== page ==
When our men and women in uniform complete their military service, they fulfill their solemn vow and commitment to our nation. It is our duty to honor our commitment to them. Unfortunately, the Department of Veterans Affairs (VA) too often fails in fulfilling its pledge to provide quality medical care to our nation’s veterans.
Thousands of veterans are still struggling to access the care they were promised through the Veterans Access, Choice, and Accountability Act of 2014 (Choice Act). In the wake of the wait-list scandal last year that exposed systemic failures and mismanagement within the VA, Congress came together to pass the bipartisan Choice Act – legislation that promised to give veterans the choice to seek medical care outside of the VA.
The Choice Act created the Veterans Choice Program which was supposed to allow veterans access to local health care if they cannot receive the care they need at a VA facility within 40 miles of their home, or their wait time for an appointment at a VA facility is more than 30 days. But the VA has taken a flawed approach to implementing this 40-mile rule.
By choosing to take into account only the distance of a VA medical facility from a veteran’s home and not whether that facility can actually provide the services the veteran needs, the VA has left many of our most vulnerable veterans out of the program designed to help them. We have heard from numerous veterans in Kansas and Oklahoma who still face significant barriers to accessing health care services. Rural veterans are being forced to choose between traveling hours to a VA medical facility, paying out of pocket, or going without care altogether.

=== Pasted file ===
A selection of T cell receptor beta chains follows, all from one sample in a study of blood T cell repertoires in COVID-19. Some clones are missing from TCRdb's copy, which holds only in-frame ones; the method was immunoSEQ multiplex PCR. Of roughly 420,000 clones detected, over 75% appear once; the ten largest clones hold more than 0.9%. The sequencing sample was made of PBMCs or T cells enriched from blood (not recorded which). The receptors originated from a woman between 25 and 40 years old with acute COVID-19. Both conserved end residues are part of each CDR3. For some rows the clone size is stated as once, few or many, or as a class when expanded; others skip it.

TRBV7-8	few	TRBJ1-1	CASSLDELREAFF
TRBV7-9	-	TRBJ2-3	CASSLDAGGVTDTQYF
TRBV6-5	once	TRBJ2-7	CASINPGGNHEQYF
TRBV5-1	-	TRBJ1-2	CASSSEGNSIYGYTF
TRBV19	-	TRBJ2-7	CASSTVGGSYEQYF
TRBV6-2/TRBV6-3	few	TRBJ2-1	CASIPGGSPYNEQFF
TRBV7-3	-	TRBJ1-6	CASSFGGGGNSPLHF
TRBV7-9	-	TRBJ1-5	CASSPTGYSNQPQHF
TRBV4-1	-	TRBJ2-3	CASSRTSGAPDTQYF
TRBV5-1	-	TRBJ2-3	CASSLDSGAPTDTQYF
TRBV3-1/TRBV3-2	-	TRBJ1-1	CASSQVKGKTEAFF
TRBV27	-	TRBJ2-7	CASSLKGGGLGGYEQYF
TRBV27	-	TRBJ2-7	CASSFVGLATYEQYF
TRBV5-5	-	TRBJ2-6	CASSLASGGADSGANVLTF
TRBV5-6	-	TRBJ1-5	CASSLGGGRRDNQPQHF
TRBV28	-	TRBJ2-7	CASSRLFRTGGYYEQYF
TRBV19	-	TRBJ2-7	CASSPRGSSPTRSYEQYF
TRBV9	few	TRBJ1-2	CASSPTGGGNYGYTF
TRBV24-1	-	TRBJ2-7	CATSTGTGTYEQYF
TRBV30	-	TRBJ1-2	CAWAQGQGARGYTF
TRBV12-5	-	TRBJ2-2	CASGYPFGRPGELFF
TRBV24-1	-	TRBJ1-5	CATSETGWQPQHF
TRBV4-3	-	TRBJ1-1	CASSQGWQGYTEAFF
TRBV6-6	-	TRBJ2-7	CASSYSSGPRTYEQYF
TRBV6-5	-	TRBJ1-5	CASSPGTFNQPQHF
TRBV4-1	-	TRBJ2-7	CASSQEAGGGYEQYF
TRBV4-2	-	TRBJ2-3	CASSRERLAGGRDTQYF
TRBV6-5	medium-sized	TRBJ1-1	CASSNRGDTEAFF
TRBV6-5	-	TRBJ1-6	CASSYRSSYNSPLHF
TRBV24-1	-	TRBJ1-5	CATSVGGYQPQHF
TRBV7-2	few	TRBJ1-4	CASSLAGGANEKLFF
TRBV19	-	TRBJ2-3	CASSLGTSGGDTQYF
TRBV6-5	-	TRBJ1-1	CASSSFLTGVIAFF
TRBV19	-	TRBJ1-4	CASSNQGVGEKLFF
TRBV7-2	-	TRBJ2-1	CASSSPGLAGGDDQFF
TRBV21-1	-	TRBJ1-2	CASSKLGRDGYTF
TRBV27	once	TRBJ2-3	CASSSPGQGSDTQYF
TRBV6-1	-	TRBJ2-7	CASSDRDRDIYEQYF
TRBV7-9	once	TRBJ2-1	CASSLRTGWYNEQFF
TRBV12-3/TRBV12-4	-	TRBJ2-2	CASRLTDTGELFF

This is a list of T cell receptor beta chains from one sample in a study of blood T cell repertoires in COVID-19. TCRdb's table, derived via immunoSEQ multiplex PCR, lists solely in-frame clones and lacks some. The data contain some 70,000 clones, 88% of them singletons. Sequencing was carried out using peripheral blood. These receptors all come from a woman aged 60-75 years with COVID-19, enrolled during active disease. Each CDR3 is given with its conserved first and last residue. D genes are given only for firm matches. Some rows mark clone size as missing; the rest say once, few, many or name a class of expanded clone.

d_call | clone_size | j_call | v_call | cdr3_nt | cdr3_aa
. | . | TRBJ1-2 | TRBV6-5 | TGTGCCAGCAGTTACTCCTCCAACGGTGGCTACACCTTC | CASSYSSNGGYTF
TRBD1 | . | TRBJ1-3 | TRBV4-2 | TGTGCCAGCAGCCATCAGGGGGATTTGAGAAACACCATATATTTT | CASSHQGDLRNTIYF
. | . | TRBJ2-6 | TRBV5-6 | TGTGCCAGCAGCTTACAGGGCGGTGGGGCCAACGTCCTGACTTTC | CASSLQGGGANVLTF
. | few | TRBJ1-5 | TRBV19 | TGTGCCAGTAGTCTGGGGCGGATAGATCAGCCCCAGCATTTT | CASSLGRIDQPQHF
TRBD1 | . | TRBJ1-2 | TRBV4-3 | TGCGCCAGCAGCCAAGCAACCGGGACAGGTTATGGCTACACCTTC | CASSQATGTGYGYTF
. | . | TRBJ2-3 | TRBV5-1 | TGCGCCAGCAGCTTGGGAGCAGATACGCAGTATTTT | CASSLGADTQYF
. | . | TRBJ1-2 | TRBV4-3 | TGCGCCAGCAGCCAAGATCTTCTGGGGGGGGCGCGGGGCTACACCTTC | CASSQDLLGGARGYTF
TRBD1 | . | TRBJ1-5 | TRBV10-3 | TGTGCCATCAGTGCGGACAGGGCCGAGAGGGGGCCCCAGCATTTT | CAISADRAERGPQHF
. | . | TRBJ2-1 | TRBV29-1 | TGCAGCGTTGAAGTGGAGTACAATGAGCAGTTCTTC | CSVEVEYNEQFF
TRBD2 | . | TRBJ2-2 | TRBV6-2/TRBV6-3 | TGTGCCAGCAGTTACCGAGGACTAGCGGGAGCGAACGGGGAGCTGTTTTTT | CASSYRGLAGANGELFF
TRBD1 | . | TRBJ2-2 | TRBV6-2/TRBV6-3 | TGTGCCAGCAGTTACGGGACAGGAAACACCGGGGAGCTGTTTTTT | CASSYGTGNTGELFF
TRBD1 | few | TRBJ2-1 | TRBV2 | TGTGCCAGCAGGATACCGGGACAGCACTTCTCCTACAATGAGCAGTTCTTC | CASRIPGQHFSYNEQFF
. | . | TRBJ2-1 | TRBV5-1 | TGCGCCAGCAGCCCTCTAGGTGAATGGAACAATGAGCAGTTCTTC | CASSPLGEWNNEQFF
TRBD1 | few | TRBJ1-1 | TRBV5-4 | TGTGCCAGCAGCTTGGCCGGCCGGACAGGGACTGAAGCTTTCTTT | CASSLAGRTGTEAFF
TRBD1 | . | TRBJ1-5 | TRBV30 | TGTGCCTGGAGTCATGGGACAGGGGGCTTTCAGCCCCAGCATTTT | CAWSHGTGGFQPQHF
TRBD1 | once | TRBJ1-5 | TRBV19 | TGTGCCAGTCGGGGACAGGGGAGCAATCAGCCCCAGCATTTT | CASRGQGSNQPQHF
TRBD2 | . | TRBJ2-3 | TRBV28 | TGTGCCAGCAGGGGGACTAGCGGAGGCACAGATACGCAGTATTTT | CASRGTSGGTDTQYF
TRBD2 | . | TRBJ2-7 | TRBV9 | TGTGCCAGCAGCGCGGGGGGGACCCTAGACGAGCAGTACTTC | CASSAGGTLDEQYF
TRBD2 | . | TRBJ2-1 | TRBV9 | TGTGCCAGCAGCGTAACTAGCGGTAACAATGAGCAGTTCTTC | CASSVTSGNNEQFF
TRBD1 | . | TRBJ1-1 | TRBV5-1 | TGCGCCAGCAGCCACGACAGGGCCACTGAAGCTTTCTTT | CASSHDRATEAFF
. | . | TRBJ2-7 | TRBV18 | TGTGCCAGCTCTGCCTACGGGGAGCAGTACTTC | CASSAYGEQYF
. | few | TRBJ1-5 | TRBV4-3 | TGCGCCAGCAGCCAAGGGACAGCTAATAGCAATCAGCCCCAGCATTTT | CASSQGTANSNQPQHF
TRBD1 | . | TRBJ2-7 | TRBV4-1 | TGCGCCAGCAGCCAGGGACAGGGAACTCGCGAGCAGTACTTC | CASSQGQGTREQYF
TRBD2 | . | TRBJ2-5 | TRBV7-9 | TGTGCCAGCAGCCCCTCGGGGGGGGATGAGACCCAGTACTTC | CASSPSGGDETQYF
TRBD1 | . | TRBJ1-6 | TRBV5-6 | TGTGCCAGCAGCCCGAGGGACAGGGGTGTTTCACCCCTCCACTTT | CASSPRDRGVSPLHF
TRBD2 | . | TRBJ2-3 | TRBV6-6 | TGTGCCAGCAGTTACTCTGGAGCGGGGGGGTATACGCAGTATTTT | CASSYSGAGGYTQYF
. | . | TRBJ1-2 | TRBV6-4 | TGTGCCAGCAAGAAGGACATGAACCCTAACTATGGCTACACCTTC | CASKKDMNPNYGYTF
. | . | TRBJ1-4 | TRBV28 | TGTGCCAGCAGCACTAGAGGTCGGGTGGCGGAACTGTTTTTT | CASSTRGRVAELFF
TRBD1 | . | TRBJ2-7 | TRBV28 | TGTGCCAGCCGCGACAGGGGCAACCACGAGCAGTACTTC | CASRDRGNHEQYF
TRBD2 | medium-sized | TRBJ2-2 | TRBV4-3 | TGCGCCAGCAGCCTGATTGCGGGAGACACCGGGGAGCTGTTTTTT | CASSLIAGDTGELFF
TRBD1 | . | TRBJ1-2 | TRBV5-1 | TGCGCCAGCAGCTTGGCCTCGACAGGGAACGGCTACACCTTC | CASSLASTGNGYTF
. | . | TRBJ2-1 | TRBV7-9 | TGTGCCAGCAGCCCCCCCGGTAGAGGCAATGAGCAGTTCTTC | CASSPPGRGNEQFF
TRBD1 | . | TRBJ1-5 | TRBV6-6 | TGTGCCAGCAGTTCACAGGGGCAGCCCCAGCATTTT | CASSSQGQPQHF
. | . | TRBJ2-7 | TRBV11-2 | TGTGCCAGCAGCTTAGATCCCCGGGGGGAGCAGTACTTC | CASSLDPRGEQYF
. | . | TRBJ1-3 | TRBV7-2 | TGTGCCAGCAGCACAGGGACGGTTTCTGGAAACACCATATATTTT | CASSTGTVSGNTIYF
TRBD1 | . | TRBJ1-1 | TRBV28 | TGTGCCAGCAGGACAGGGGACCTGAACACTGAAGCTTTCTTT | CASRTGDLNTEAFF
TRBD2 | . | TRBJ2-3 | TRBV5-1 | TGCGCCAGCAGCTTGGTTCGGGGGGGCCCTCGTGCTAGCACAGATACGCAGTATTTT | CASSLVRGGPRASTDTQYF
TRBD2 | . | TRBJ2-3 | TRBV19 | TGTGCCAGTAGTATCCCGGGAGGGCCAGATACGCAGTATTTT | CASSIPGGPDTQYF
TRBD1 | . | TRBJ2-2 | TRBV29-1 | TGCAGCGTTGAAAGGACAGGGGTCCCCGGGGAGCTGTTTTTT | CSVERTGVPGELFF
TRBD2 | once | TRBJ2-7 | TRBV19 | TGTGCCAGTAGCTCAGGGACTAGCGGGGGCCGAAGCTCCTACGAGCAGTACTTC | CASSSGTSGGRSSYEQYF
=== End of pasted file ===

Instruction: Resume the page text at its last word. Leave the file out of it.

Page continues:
Although the VA has taken steps to fix the way the distance between a veteran’s residence and the nearest VA medical facility is calculated – now measuring by driving distance rather than as-the-crow-flies – we must still address the VA’s misguided interpretation of the 40-mile rule when it comes to whether a VA facility offers the care a veteran needs. This limitation is nonsensical and is preventing veterans from receiving the care they deserve.
To address this, we have authored legislation to fix the VA’s flawed implementation of the Choice Program. The Veterans Access to Community Care Act of 2015 (S. 207 and H.R. 572) would make certain veterans like those in our largely-rural states are not excluded from accessing care promised through the Choice Program simply because of where they live.
Our legislation calls on the VA to use its authority to provide veterans access to non-VA health care when the nearest VA medical facility within 40 miles drive time from a veteran’s home does not offer the care sought by the veteran. Making clear the Senate’s overwhelming support for this fix, a Senate Budget Amendment (#356) echoing our bill’s language recently passed by a vote of 100-0.
With both the House and Senate Veterans’ Affairs Committees reviewing the Choice Program this week, we are hopeful the commonsense changes offered by the Veterans Access to Community Care Act will be adopted. We must make the Choice Program work as intended if we are to live up to our commitment to care for those who sacrificed so much for our country.
Moran is Kansas’ junior senator, serving since 2011. He sits on the Appropriations; the Banking, Housing and Urban Affairs; the Commerce, Science and Transportation; the Indian Affairs; and the Veterans’ Affairs committees. Mullin has represented Oklahoma’s 2nd Congressional District since 2013. He sits on the Energy and Commerce Committee.